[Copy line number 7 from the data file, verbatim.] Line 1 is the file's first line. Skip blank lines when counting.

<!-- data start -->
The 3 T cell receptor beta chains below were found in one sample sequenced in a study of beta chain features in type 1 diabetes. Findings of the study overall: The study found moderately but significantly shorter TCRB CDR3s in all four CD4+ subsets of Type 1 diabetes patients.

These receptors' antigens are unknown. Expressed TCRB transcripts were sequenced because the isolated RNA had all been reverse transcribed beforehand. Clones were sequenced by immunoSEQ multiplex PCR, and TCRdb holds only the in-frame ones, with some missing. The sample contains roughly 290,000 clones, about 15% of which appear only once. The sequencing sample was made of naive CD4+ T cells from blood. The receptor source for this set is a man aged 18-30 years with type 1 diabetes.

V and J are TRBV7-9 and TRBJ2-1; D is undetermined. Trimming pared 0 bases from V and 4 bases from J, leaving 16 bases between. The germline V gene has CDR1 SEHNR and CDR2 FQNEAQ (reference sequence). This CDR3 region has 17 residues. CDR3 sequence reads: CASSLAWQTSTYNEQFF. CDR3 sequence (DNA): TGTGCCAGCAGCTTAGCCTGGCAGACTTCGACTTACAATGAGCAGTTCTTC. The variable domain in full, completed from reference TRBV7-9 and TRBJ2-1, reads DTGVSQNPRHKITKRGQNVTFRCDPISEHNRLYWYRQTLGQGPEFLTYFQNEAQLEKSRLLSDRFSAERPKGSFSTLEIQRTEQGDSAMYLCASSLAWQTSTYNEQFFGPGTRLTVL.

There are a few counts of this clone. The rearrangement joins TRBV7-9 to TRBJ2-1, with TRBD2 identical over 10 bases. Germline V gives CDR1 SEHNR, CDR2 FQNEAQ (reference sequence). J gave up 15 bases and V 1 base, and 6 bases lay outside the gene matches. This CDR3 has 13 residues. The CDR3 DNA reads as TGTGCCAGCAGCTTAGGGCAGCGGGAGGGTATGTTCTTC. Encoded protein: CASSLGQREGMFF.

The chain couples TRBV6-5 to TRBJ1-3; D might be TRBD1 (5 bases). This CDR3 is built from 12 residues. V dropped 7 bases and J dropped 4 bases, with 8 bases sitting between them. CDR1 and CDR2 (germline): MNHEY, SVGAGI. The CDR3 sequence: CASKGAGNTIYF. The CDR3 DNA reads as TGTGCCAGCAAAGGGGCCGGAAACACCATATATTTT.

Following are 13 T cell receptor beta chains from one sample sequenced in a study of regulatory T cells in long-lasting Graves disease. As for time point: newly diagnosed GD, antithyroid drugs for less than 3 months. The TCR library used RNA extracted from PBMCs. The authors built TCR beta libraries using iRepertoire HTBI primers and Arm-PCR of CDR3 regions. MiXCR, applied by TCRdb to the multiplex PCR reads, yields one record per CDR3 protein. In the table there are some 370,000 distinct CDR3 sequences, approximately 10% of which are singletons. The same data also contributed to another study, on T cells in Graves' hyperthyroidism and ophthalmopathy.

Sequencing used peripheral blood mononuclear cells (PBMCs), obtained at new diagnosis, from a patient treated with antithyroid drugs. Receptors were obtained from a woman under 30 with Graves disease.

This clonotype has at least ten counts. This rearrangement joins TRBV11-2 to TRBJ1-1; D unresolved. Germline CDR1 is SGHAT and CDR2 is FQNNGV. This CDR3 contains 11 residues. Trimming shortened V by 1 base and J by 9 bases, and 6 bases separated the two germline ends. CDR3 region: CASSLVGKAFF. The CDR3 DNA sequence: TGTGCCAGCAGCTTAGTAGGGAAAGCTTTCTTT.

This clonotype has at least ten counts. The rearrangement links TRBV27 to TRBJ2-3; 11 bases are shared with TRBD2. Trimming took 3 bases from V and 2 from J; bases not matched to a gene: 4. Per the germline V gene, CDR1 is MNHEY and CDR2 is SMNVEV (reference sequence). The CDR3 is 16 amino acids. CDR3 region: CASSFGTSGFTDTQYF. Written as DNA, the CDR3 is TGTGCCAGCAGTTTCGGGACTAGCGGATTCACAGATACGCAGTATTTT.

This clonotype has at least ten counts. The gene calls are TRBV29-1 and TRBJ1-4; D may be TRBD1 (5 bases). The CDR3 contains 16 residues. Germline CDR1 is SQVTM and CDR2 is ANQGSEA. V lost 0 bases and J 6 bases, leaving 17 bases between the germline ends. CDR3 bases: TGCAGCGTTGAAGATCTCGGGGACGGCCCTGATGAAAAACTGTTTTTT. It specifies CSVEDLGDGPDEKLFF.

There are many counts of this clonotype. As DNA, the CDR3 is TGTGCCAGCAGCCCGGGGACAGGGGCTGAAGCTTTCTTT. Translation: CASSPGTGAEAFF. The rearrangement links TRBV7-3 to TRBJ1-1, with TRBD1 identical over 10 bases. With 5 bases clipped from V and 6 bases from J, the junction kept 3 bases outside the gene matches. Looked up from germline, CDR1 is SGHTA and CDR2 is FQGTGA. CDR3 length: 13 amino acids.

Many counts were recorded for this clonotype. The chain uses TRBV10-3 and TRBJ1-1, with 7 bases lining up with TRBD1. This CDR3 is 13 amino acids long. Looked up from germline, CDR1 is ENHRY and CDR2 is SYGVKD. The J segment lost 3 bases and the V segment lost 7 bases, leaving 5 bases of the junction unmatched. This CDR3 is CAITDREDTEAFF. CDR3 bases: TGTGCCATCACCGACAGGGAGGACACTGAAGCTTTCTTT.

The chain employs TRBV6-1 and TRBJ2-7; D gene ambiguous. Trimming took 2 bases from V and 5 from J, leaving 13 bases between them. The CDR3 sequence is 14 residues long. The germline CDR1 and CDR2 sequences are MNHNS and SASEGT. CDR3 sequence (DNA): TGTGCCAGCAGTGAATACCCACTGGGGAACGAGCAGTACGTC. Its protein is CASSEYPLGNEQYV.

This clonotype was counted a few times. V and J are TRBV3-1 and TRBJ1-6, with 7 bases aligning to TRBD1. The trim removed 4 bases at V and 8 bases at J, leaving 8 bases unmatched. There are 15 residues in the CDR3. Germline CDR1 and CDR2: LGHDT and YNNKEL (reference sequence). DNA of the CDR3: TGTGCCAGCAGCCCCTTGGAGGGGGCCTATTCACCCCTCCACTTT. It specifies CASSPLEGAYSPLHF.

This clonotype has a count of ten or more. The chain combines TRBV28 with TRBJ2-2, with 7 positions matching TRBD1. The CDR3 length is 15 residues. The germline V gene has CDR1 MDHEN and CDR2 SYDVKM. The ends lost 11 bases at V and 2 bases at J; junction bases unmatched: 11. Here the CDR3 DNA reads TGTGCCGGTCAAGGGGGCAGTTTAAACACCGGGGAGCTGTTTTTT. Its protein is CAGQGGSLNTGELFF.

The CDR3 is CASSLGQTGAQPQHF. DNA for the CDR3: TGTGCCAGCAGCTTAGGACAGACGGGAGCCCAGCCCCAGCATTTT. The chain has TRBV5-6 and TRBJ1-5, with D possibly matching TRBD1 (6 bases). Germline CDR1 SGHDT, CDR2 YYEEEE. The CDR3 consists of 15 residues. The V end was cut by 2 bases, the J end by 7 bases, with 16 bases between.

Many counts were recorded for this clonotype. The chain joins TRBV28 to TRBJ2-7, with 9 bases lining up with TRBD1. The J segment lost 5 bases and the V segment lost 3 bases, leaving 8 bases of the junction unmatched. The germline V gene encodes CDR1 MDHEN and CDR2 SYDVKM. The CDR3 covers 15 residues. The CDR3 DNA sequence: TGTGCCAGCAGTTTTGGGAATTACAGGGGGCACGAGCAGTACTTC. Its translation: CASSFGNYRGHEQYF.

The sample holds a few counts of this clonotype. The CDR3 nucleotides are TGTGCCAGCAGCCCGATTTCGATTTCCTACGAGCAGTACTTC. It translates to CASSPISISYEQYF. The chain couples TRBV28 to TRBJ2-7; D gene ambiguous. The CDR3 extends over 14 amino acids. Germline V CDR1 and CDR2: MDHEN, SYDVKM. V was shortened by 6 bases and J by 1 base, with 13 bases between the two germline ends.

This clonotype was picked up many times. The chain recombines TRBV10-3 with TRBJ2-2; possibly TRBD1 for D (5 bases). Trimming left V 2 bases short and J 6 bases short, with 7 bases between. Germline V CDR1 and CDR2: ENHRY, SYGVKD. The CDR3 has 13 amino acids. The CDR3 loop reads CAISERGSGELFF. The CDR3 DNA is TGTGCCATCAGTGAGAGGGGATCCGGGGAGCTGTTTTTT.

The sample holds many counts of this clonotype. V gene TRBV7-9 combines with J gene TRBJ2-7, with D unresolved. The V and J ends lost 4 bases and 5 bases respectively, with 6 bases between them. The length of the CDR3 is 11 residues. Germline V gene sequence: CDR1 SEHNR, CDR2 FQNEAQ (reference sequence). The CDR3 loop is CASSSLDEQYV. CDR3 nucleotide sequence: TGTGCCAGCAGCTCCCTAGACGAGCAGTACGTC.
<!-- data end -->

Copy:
Sequencing used peripheral blood mononuclear cells (PBMCs), obtained at new diagnosis, from a patient treated with antithyroid drugs. Receptors were obtained from a woman under 30 with Graves disease.